My friend Alexander was “executed” and reborn today. One journey over, one begun.
This was not an impulse decision. It was a long, arduous venture into the depths of spiritual mystery.
I’m as religious as a lump of lead, yet somehow Alexander brought me along with him, through it all.
My part began with music — specifically this music. Then Alexander carried me along, though history, art, humor, more art (lots of art), personal struggle, philosophy, tears, synchronicity (lots of synchronicity), and general wonders.
I was privileged to play a small part in an enormous adventure. Many thanks, all thanks, to him.
So for Alexander, and anyone else who knows that truth and beauty can’t be separated and that it’s an error to try, here’s a passage from the close of one of modern fiction’s (and filmdom’s) most famous feasts.
I can’t say I believe these words. But I can hope they’re true.
“Man, my friends,” said General Loewenhielm, “is frail and foolish. We have all of us been told that grace is to be found in the universe. But in our human foolishness and shortsightedness we imagine divine grace to be finite. For this reason we tremble …” Never till now had the General stated that he trembled; he was genuinely surprised and even shocked at hearing his own voice proclaim the fact. “We tremble before making our choice in life, and after having made it tremble again tremble in fear of having chosen wrong. But the moment comes when our eyes are opened, and we see and realize that grace is infinite. Grace, my friends, demands nothing from us but that we shall await it with confidence and acknowledge it in gratitude. Grace, brothers, makes no conditions and singles out none of us in particular; grace takes us all to its bosom and proclaims general amnesty. See! that which we have chosen is given us, and that which we have refused is, also and at the same time, granted us. Ay, that which we have rejected is poured upon us abundantly. For mercy and truth have met together, and righteousness and bliss have kissed one another!”*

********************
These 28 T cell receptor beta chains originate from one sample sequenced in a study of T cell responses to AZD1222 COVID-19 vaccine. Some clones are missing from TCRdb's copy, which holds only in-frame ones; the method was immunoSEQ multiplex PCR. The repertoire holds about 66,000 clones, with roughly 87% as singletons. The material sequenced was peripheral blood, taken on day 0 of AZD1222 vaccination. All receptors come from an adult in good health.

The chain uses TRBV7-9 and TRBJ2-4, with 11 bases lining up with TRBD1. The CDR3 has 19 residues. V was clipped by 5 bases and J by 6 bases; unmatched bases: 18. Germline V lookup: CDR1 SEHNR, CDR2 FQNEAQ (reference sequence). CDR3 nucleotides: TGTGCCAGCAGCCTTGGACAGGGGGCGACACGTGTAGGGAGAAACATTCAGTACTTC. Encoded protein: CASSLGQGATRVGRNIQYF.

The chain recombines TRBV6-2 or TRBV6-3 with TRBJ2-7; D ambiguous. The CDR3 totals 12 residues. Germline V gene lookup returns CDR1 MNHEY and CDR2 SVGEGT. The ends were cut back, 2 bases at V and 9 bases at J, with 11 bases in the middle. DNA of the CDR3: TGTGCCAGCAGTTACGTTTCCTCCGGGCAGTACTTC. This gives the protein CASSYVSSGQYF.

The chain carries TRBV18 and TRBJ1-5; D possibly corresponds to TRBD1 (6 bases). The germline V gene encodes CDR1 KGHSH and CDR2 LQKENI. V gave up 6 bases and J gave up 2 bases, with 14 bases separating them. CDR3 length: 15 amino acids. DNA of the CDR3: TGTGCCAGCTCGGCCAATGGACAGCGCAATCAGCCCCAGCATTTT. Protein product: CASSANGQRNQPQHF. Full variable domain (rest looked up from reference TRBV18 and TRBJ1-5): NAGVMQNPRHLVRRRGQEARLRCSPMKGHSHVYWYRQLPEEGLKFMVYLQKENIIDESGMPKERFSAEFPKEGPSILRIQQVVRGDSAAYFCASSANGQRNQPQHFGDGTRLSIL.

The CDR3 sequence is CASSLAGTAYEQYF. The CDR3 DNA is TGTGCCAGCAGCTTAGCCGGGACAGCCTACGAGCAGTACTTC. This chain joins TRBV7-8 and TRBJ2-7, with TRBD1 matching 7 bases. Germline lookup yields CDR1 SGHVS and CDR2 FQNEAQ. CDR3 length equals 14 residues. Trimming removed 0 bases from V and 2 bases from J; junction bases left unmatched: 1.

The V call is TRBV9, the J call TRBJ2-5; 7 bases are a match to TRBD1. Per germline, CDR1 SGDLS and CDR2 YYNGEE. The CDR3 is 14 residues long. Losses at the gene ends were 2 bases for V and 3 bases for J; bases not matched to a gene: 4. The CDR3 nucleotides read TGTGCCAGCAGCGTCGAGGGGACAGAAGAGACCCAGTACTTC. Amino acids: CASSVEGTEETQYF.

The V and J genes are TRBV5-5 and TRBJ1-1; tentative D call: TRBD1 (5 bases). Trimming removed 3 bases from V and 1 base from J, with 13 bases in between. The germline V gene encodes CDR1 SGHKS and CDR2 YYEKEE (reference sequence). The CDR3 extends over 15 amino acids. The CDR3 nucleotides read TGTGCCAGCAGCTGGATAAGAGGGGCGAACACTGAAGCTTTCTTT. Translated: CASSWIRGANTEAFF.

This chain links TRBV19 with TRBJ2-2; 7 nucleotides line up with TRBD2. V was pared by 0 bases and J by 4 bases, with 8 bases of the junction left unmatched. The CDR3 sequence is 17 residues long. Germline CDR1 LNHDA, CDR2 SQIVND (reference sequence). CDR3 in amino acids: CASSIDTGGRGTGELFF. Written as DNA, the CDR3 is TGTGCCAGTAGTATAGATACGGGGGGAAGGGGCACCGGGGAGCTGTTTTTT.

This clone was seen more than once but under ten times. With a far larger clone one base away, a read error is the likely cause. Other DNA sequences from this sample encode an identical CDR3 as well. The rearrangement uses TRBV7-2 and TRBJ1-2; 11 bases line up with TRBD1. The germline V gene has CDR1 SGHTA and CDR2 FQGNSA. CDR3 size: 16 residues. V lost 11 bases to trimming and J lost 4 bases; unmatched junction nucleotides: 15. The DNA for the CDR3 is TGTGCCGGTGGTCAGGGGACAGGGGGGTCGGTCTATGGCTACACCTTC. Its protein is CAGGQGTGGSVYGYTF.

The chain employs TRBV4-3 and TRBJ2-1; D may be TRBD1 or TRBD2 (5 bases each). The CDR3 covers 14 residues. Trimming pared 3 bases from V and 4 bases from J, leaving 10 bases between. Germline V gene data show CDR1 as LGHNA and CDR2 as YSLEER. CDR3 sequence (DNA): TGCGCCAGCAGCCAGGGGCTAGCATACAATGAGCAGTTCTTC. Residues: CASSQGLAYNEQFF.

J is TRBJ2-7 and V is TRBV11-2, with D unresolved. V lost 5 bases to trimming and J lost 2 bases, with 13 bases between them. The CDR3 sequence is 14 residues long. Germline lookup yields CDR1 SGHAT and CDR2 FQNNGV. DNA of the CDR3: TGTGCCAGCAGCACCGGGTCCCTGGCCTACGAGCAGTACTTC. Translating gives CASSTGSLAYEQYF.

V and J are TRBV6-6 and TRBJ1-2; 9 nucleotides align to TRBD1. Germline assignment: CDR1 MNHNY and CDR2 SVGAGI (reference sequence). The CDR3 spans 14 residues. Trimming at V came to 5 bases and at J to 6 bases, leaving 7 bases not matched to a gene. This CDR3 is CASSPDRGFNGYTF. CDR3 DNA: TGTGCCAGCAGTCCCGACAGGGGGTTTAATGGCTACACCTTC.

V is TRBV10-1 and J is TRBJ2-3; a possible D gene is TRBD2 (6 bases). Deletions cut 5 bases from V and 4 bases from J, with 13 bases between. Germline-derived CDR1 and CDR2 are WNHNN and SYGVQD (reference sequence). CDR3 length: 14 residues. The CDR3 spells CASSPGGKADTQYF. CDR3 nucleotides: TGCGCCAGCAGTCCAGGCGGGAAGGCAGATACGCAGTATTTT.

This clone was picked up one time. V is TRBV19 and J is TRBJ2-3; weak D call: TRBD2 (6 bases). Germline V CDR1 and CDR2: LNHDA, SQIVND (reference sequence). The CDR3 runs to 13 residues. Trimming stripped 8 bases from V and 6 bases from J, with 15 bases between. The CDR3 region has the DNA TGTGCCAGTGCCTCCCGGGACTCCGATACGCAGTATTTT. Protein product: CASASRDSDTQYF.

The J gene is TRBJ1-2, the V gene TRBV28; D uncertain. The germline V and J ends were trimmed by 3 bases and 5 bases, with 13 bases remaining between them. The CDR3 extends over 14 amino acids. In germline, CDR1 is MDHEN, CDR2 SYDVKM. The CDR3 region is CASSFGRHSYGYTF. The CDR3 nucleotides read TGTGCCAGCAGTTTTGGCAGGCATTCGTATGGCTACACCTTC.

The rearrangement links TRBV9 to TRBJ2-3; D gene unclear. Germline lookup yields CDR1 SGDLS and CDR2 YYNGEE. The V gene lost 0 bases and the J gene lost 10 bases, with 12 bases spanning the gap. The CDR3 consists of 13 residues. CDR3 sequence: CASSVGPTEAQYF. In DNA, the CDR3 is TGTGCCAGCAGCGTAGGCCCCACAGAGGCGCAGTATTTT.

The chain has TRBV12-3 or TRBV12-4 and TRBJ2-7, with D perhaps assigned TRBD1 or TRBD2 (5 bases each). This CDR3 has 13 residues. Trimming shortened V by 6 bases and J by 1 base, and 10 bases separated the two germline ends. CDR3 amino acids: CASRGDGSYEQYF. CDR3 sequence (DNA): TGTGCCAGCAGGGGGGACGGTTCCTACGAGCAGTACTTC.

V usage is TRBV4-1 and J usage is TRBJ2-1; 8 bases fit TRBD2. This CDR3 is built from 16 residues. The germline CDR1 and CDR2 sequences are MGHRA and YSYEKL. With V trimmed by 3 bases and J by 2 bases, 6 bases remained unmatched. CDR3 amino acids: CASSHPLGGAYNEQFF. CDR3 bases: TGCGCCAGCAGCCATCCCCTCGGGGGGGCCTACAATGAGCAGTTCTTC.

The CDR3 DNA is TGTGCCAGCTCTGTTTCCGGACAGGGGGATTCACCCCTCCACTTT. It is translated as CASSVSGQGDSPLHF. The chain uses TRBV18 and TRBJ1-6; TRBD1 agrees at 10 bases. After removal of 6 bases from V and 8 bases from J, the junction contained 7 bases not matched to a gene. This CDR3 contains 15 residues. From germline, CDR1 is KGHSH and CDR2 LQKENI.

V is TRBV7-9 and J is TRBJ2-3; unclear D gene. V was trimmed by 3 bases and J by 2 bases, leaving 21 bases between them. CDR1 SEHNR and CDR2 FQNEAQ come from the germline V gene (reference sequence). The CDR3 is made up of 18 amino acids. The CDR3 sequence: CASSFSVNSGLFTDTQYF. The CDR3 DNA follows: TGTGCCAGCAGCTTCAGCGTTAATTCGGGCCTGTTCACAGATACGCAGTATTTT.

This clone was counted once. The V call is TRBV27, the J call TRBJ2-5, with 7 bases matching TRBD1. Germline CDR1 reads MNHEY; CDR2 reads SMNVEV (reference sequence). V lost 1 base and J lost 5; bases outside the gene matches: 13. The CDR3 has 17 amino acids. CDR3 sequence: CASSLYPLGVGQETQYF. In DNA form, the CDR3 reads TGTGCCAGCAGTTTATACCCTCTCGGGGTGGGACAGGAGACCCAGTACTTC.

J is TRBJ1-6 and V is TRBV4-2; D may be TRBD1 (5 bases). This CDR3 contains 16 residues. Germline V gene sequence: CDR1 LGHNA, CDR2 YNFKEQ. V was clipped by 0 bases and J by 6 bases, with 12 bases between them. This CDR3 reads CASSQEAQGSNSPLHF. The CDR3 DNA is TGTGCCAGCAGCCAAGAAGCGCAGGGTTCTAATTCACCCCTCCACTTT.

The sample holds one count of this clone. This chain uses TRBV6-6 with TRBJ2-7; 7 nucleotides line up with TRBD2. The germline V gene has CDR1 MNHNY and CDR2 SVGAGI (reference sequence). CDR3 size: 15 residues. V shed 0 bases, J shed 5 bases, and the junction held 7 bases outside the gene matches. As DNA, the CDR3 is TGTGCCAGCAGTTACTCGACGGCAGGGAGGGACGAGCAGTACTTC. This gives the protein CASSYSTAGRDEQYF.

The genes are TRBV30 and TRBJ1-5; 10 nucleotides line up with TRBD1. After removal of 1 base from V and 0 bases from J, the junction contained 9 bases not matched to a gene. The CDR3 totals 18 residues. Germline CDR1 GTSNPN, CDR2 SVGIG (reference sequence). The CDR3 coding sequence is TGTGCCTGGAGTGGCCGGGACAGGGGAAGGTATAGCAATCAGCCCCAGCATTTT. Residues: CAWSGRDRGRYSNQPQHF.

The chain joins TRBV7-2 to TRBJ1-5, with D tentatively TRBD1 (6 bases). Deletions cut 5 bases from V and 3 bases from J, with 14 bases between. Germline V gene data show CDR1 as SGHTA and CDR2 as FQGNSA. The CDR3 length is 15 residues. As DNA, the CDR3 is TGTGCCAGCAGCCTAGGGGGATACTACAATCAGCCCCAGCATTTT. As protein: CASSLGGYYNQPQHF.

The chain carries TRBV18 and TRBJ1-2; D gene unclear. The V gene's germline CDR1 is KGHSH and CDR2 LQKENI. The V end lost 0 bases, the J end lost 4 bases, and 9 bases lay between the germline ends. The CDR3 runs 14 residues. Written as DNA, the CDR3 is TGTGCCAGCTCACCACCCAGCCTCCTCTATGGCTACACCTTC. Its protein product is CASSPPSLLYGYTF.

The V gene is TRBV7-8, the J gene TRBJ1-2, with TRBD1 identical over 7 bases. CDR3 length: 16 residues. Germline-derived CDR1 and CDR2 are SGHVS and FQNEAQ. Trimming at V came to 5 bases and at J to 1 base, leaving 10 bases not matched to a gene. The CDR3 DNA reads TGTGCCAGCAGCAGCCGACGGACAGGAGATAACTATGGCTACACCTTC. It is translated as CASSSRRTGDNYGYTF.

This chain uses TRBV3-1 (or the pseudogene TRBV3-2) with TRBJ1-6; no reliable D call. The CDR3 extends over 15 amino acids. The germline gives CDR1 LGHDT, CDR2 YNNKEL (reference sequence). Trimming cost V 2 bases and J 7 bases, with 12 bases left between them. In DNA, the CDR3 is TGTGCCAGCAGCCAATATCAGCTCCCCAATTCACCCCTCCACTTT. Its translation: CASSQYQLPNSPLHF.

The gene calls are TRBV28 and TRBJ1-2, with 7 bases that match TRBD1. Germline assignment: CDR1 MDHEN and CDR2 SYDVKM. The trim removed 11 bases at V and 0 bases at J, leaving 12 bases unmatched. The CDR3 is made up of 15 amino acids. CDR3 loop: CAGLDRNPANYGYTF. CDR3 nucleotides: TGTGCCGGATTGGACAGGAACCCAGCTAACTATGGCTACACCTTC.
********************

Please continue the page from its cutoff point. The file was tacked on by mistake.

* From “Babette’s Feast” by Karen Blixen (writing as Isak Dinesen), 1958. It’s the story of a single meal prepared by a silently enduring French housekeeper/cook, in a bleak Puritan atmosphere. The 1987 Danish film of the same name won Best Foreign Language Picture Oscar that year and is such a beloved arthouse classic that Alexander was able to send me a gorgeous boxed set from Criterion (best restorers and respecters of old films) that included a booklet with the story, after discovering we had the movie in common.